“Afternoon to ye both.” The young woman asked with a quick cursory glance at both Moira and Hunter, “Welcome ta Blake Hospital. Me name is Sarah Milligan, be there somethin’ ah can do for ye both?”
Captain Hunter nodded with a polite smile in a return greeting. “Good afternoon to you as well, Miss Milligan. My name is Anthony Hunter, and this is Moira Wycliffe. Some many weeks back, we left two of our companions here – two of my crew actually – for some rest, recovery and medical attention. Word reached us that they should be well enough to be released, so we’ve come to check on them.”
Sarah pushed back from her desk then stood. “Oh, ye’re a captain? Well, it be good to meet ye both. What be the name of ye crew members that ye left here?” She asked politely, walking over to cabinets stuffed with papers.
“Thorias Llwellyn and Krumer Whitehorse. The first was admitted with a fractured rib and the other with a gunshot wound.” Hunter explained. “They’ll be listed as crew of the Brass Griffin. The payment for their care should have already arrived day before yesterday by courier.”
At the mention of their names, Sarah noticeably hesitated. “Oh.” She flashed a nervous smile towards the captain and Moira. “Why, yes. I remember them now.” Quickly she returned to her desk and picked up a stack of papers off the corner there. Sifting through them, she set aside two, in particular.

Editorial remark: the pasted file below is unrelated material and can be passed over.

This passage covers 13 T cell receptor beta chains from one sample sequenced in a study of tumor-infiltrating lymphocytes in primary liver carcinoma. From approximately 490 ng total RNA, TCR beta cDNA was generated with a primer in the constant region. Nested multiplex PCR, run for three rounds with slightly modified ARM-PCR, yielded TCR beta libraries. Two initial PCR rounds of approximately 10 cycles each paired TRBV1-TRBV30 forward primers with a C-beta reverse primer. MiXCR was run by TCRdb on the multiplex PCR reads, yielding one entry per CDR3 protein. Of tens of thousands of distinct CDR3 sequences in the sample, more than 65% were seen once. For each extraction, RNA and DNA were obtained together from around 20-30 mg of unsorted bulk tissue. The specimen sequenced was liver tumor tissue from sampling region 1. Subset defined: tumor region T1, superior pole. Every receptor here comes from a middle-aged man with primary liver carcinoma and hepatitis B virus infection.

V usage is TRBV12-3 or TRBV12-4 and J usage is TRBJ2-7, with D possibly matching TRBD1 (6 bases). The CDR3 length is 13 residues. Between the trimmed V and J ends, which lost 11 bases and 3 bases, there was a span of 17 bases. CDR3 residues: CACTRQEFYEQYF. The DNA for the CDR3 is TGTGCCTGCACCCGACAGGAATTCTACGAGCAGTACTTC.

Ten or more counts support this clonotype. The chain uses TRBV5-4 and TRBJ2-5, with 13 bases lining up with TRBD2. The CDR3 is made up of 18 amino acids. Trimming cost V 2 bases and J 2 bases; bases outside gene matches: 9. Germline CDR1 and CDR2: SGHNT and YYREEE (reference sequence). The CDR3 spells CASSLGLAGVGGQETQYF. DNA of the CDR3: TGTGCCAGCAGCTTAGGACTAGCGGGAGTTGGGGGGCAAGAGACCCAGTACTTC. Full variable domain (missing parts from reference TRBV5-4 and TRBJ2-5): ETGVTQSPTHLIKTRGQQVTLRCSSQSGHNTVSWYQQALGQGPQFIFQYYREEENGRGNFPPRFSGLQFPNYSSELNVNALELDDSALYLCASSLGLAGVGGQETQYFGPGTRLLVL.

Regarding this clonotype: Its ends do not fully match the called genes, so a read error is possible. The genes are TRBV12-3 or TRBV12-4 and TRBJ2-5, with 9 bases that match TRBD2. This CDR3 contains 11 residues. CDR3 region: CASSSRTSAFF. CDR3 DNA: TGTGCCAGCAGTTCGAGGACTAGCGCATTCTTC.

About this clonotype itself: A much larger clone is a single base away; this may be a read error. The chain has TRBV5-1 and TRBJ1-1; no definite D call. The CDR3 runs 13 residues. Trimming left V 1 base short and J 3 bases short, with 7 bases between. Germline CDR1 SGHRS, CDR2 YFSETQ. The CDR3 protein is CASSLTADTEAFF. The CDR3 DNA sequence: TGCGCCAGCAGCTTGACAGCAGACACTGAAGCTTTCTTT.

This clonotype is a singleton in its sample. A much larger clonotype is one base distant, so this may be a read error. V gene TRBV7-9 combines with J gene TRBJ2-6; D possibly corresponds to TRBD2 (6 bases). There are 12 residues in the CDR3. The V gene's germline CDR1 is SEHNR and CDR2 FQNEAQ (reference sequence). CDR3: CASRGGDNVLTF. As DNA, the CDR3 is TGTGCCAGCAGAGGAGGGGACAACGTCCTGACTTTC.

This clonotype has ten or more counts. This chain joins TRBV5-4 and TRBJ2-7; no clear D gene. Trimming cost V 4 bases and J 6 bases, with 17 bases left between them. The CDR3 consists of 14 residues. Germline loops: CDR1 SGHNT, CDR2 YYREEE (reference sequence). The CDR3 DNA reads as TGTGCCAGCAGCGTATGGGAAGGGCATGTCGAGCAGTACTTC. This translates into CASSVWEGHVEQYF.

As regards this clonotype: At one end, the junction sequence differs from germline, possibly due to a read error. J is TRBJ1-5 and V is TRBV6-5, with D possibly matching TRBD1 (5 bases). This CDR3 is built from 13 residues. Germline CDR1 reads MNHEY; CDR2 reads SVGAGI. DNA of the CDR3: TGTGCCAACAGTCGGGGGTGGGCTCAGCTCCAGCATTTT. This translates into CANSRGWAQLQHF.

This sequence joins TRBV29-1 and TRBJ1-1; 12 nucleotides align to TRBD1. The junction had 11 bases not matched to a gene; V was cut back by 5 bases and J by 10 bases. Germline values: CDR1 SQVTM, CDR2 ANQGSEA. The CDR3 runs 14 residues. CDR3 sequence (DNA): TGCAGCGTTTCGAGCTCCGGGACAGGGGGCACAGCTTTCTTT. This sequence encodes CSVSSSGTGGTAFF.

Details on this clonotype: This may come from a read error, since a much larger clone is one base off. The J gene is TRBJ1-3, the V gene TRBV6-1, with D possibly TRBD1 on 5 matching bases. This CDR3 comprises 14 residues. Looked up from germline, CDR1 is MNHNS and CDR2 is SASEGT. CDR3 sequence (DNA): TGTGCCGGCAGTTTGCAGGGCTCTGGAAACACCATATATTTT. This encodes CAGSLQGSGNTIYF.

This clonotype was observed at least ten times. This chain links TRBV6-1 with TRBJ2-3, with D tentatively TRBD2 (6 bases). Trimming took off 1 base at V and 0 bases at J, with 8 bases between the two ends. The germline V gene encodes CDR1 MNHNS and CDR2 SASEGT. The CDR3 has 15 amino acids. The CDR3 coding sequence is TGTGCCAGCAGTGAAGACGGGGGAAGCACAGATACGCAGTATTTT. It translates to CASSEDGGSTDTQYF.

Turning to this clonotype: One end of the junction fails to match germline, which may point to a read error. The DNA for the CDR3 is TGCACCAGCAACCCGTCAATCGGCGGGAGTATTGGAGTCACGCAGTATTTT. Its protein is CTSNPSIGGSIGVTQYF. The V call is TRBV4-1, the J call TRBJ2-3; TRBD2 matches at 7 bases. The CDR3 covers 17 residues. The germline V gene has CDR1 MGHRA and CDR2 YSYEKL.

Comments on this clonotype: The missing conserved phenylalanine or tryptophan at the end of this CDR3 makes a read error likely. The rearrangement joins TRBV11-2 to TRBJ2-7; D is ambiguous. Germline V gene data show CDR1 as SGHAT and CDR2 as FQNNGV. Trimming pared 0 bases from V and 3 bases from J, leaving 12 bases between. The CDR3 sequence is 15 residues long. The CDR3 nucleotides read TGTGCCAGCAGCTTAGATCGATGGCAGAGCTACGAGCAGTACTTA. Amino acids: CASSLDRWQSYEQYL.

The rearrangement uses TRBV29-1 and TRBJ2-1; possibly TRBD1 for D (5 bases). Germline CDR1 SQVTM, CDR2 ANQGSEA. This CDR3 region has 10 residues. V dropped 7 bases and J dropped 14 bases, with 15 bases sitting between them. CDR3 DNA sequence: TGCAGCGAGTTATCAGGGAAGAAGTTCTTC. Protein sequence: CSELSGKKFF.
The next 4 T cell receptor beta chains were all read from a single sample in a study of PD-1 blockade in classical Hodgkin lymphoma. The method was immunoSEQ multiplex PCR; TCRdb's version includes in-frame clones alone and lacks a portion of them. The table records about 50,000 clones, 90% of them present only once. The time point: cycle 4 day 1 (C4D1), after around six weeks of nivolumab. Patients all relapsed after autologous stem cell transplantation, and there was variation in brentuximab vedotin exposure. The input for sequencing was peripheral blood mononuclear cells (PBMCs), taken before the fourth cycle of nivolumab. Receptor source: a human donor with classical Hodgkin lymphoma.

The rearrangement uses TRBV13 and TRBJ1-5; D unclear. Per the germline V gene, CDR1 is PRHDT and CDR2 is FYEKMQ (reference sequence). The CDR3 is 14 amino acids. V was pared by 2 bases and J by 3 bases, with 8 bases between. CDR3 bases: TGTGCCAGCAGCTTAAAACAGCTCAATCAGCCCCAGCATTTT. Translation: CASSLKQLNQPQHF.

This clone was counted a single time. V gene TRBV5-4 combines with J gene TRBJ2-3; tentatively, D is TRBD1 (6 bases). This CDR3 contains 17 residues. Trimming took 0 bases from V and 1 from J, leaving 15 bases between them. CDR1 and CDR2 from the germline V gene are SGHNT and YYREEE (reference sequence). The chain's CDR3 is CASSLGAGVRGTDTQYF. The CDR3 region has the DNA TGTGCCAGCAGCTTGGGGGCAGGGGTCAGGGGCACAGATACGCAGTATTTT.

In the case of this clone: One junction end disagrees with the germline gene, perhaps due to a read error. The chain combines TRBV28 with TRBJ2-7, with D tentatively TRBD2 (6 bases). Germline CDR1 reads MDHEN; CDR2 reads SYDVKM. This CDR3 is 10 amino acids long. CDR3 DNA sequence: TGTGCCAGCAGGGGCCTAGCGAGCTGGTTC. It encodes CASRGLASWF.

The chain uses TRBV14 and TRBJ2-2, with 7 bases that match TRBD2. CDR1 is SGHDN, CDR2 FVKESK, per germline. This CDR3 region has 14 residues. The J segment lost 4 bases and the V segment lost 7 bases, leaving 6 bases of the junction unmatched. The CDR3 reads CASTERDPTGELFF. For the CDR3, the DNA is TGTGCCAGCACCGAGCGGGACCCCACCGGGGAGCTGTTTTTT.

“Here it is, they are both in room 105.” She said with the hint of an excited smile. “I have a note here also from Dr. Tanner stating that they should be well enough to travel this week. He gave them the good news the other day. So, unless you are wishing to speak to the doctor, you could take them with you … today, even. One might say.”
Hunter and Moira exchanged a curious glance. It was Hunter who spoke first. “Well … thank you Miss Milligan. Which way is room 105?”
Miss Milligan quickly placed the paperwork in a neat stack on her desk. “Oh please, allow me. Right this way.” The young woman stepped out from behind the desk to lead Hunter and Moira down the hall. Sarah set a brisk, but not rushed pace through the hospital hallway until it dead-ended into another hallway that ran both left and right away from the intersection. Miss Milligan stopped, then turned smartly to face Moira and Anthony.
“Room 105 is down the hallway to your right.” Sarah said politely, offering another of her pleasant smiles while she gestured down the hallway. “There, just at the end of the hall.”
Just then, from the direction she had indicated, a shout was heard.
“Confound it!” Thorias’ frustrated exclamation echoed in the air, despite the closed door.
“Confound it yourself, Sirrah!” Was the immediate reply in Krumer’s deeper, rumbling voice.